Monday, August 29, 2011
So THAT'S where that went...
Happiness can come from anywhere. A scrap of paper for scribbling something important is priceless at the right moment. Finding what I hadn't known was missing makes me feel abundant.
Color pencils are my favorite art tool, tied for first place with very fine point, permanent black pens, like Sakura Micron .005. They work well together. Yesterday, involved in the virtuous activity of trying to reclaim my life and indoor space from the brambles and nettles that had taken over, exiling me to a dusty corner, I discovered the box of shrink art pin leftovers also had clutches of color pencils. So that's where all the shades of brown went. No wonder I could never find the Peacock Green.
Depression, a life-long condition, can foster a specific sort of amnesia. We forget who we are, we forget what simple pleasures make us happy, we lose track of accomplishments or endurances and undervalue the challenging voyage we seem to have been shanghaied into. I am not complaining. Nor am I, to the best of my knowledge, depressed now or even in the recent past. I'm just saying...Actually, I'm expressing thanks for illumination, the wind that lifted amnesia's veil and reminded me about a body of work done with color pencils, though it is dispersed across continents and few of its components reside with me. But the tools still do: both the color pencils and the rubber stamps they brought to life.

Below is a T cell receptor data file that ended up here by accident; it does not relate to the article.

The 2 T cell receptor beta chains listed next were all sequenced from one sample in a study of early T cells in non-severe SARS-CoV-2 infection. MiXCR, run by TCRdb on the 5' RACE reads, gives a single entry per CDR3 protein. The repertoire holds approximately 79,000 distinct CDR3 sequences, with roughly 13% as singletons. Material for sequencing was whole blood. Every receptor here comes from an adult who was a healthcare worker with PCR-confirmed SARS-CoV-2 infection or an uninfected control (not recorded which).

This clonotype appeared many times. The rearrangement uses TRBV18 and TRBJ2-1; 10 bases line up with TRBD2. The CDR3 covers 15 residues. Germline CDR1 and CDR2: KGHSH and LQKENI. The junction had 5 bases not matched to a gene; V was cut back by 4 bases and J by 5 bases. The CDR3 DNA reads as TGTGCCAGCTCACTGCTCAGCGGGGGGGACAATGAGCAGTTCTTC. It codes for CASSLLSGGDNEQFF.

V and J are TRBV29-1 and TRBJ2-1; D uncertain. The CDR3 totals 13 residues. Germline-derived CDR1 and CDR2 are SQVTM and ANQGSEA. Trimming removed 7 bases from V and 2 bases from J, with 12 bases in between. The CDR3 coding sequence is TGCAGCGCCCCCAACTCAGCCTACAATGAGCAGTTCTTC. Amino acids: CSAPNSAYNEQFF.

If our history is tucked away in boxes, we (of a certain age) may forget some of the good parts. As I related the find of the pencils, the illustrated pins, to a wise friend, she suggested I assemble my rubber stamp catalog and line the 400+ images across a table top. We have a built-in buffet cabinet in the dining room that would serve well. Without visible evidence, I allow myself to assume that I have been absent-mindedly twisting my hair around my finger for the past 17 years, even though I have increased my stamp lines in this century, if not this decade...yet.
What I mean to say is that if I can find myself to be richer in much of what matters than I thought, the same is very possibly true for you. At the risk of sounding like a new-age sap, I confess to keeping, from time to time, a journal of gratitude. Daily, I speak out loud appreciation for the gifts of my life. As my reclamation project chugs along, I add to the list.
There is nothing too small to be acknowledged when it comes to being thankful. In fact, there is nothing small when it comes to good. Seeming evidence to the contrary, I have not become the old desert rat who buried her treasures in abandoned mine shafts or under anonymous boulders, then lost the map she drew so she could go back and dig them up. Part of me always knows where they are, it is just that the other part remembers so inefficiently.